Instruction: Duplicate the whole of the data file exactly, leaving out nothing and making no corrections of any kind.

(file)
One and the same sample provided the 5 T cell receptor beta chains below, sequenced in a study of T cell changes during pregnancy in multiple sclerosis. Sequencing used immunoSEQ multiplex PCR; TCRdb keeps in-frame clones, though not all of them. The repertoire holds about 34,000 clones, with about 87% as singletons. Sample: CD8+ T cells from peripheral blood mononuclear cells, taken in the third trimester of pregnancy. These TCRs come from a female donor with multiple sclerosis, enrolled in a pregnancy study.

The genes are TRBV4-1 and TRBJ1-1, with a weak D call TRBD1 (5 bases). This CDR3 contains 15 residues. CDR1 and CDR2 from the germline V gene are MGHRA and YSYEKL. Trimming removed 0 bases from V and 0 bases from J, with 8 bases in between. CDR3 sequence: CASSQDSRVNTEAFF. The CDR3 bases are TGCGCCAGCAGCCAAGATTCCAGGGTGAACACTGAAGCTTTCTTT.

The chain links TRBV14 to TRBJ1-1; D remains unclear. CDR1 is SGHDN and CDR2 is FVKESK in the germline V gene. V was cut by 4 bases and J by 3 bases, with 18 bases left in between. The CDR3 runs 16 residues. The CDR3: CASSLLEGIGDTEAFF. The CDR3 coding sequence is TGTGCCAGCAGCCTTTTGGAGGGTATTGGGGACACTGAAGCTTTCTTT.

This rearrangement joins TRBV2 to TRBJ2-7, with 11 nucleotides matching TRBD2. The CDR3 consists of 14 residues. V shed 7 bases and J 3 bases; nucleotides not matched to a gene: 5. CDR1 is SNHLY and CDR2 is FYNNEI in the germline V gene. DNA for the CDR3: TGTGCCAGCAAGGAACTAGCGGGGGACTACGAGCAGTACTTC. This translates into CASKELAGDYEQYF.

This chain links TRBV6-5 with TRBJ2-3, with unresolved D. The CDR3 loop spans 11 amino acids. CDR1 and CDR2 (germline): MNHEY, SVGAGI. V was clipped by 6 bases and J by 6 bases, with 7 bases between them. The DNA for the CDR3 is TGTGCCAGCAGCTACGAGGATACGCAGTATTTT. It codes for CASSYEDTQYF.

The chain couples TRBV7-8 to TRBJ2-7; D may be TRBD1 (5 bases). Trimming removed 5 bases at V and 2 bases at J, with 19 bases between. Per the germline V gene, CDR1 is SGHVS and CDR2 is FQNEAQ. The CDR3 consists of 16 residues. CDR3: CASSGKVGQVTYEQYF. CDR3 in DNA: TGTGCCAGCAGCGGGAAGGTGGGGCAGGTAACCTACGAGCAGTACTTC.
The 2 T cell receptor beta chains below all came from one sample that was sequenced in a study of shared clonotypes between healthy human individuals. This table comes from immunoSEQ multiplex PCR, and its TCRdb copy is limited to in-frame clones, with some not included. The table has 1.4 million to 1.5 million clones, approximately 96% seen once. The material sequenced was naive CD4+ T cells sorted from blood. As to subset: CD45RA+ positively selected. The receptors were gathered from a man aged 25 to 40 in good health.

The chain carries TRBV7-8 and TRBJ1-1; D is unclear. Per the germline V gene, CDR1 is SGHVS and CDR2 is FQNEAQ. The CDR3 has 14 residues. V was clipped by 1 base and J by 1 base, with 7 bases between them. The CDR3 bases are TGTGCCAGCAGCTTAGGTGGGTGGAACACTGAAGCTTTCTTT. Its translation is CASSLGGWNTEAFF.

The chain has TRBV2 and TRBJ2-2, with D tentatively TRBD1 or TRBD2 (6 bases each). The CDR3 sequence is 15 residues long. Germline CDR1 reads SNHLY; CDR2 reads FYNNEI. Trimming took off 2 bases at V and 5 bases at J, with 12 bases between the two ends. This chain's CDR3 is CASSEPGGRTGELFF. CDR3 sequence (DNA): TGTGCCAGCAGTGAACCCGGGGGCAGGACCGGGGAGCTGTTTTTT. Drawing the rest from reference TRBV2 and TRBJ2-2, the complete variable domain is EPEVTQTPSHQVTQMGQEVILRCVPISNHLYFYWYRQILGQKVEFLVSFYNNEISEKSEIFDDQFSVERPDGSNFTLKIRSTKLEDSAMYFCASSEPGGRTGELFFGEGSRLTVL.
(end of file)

One and the same sample provided the 5 T cell receptor beta chains below, sequenced in a study of T cell changes during pregnancy in multiple sclerosis. Sequencing used immunoSEQ multiplex PCR; TCRdb keeps in-frame clones, though not all of them. The repertoire holds about 34,000 clones, with about 87% as singletons. Sample: CD8+ T cells from peripheral blood mononuclear cells, taken in the third trimester of pregnancy. These TCRs come from a female donor with multiple sclerosis, enrolled in a pregnancy study.

The genes are TRBV4-1 and TRBJ1-1, with a weak D call TRBD1 (5 bases). This CDR3 contains 15 residues. CDR1 and CDR2 from the germline V gene are MGHRA and YSYEKL. Trimming removed 0 bases from V and 0 bases from J, with 8 bases in between. CDR3 sequence: CASSQDSRVNTEAFF. The CDR3 bases are TGCGCCAGCAGCCAAGATTCCAGGGTGAACACTGAAGCTTTCTTT.

The chain links TRBV14 to TRBJ1-1; D remains unclear. CDR1 is SGHDN and CDR2 is FVKESK in the germline V gene. V was cut by 4 bases and J by 3 bases, with 18 bases left in between. The CDR3 runs 16 residues. The CDR3: CASSLLEGIGDTEAFF. The CDR3 coding sequence is TGTGCCAGCAGCCTTTTGGAGGGTATTGGGGACACTGAAGCTTTCTTT.

This rearrangement joins TRBV2 to TRBJ2-7, with 11 nucleotides matching TRBD2. The CDR3 consists of 14 residues. V shed 7 bases and J 3 bases; nucleotides not matched to a gene: 5. CDR1 is SNHLY and CDR2 is FYNNEI in the germline V gene. DNA for the CDR3: TGTGCCAGCAAGGAACTAGCGGGGGACTACGAGCAGTACTTC. This translates into CASKELAGDYEQYF.

This chain links TRBV6-5 with TRBJ2-3, with unresolved D. The CDR3 loop spans 11 amino acids. CDR1 and CDR2 (germline): MNHEY, SVGAGI. V was clipped by 6 bases and J by 6 bases, with 7 bases between them. The DNA for the CDR3 is TGTGCCAGCAGCTACGAGGATACGCAGTATTTT. It codes for CASSYEDTQYF.

The chain couples TRBV7-8 to TRBJ2-7; D may be TRBD1 (5 bases). Trimming removed 5 bases at V and 2 bases at J, with 19 bases between. Per the germline V gene, CDR1 is SGHVS and CDR2 is FQNEAQ. The CDR3 consists of 16 residues. CDR3: CASSGKVGQVTYEQYF. CDR3 in DNA: TGTGCCAGCAGCGGGAAGGTGGGGCAGGTAACCTACGAGCAGTACTTC.
The 2 T cell receptor beta chains below all came from one sample that was sequenced in a study of shared clonotypes between healthy human individuals. This table comes from immunoSEQ multiplex PCR, and its TCRdb copy is limited to in-frame clones, with some not included. The table has 1.4 million to 1.5 million clones, approximately 96% seen once. The material sequenced was naive CD4+ T cells sorted from blood. As to subset: CD45RA+ positively selected. The receptors were gathered from a man aged 25 to 40 in good health.

The chain carries TRBV7-8 and TRBJ1-1; D is unclear. Per the germline V gene, CDR1 is SGHVS and CDR2 is FQNEAQ. The CDR3 has 14 residues. V was clipped by 1 base and J by 1 base, with 7 bases between them. The CDR3 bases are TGTGCCAGCAGCTTAGGTGGGTGGAACACTGAAGCTTTCTTT. Its translation is CASSLGGWNTEAFF.

The chain has TRBV2 and TRBJ2-2, with D tentatively TRBD1 or TRBD2 (6 bases each). The CDR3 sequence is 15 residues long. Germline CDR1 reads SNHLY; CDR2 reads FYNNEI. Trimming took off 2 bases at V and 5 bases at J, with 12 bases between the two ends. This chain's CDR3 is CASSEPGGRTGELFF. CDR3 sequence (DNA): TGTGCCAGCAGTGAACCCGGGGGCAGGACCGGGGAGCTGTTTTTT. Drawing the rest from reference TRBV2 and TRBJ2-2, the complete variable domain is EPEVTQTPSHQVTQMGQEVILRCVPISNHLYFYWYRQILGQKVEFLVSFYNNEISEKSEIFDDQFSVERPDGSNFTLKIRSTKLEDSAMYFCASSEPGGRTGELFFGEGSRLTVL.